YEAR 2

Databases form the backbone to the majority of business applications where they are routinely used to manage large quantities of data and a single database may cater to the different needs of many diverse user groups. Enterprise-level database management systems, therefore, need to provide the facilities to handle such requirements.

The module will provide you with an understanding of the issues involved and how they are addressed using modern enterprise database management systems. We will research novel database management systems such as NoSQL databases but also continue more advanced relational databases by using object-relational mapping libraries.

The Object Orientated paradigm has deeply influenced commercial software development and new programmers need to be aware of the best practices for designing and documenting well structured, flexible, scalable and error-free Object Orientated code. In addition, cloud computing is enabling Software as a Service (SaaS) products and programmers need to be able to deliver enterprise applications which are designed to be deployed as web services.

As there is more and more data created, organisations now use this data as an asset to help them plan forecast and support business strategies. This is very important and hugely helpful for businesses competitive advantage.

Organisations adopt analytics to forecast, measure and analyse business operations. Furthermore, it assists in fraud detection, risk management, performance management, and customer and/or marketing analysis. This module incorporates some advanced analytical and modelling techniques important in today’s business environment. You will learn a range of techniques and develop an understanding of where they can be applied.

Emphasis is placed on understanding and analysis of today’s business problems and the use of data for decision-making. Furthermore, you will be developing suitable models, using popular and high rated industry system/software where appropriate. This promotes the improvement of your problem-solving skill through analysis and solutions provision to facilitate business planning, control and decision-making.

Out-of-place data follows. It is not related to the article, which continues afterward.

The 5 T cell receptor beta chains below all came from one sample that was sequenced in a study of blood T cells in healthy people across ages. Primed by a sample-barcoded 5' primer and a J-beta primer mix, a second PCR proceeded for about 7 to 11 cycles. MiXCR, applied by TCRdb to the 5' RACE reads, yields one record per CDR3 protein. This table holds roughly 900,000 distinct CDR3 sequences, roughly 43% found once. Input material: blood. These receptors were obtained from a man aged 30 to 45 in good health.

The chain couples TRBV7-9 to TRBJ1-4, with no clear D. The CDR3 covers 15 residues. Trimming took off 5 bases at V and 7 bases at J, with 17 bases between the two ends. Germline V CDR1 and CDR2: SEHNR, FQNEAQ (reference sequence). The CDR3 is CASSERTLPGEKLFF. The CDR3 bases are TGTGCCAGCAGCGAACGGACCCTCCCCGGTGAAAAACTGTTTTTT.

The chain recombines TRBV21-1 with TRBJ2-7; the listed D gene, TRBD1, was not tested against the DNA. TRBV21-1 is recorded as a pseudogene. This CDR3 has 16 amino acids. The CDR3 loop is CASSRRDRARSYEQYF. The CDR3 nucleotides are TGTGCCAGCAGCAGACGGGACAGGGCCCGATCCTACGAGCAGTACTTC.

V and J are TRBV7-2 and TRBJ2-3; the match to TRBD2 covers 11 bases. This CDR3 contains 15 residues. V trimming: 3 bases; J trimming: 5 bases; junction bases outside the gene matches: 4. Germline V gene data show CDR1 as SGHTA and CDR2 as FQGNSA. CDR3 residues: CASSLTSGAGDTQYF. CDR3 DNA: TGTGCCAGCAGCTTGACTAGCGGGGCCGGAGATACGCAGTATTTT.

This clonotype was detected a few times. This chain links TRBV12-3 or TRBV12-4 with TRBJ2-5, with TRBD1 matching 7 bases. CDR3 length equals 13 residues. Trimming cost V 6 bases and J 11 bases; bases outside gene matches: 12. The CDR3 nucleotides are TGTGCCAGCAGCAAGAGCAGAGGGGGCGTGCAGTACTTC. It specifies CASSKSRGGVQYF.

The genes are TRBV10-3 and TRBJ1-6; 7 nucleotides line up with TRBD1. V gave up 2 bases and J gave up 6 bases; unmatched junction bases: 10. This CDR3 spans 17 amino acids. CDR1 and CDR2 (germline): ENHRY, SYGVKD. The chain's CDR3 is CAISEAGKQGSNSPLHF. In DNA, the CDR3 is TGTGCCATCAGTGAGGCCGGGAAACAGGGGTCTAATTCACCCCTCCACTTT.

This module will align you with the forefront of scientific knowledge, and, in doing so, you will hone your research skills. Such a skill-set requires the careful construction of coherently written arguments along with the ability to critically analyse, sometimes complex, sources. Such skills are of great value, not just from an academic perspective, but also in the wider professional workplace.

You will learn how to carry out a small research project both individually and as part of a group. For many, this will involve having to develop new critical analytical skills. Such skills will need to be applied when searching for and critically evaluating academic literature. This process will require the ability to first organise and then coherently communicate inferences and observations synthesised from a body of literature.

A further skill that will be developed is attention to detail. For instance, when you are communicating a research question or hypothesis, precision is key, and there must be no room for reader interpretation. In testing this skill, you will not only have to communicate your ideas in a written capacity but also verbally through group discussion.

Research is complex, multifaceted, but none the less exciting! In fitting with the diverse nature of research, you will need to undertake a varied range of learning activities. These activities will be briefly explored below.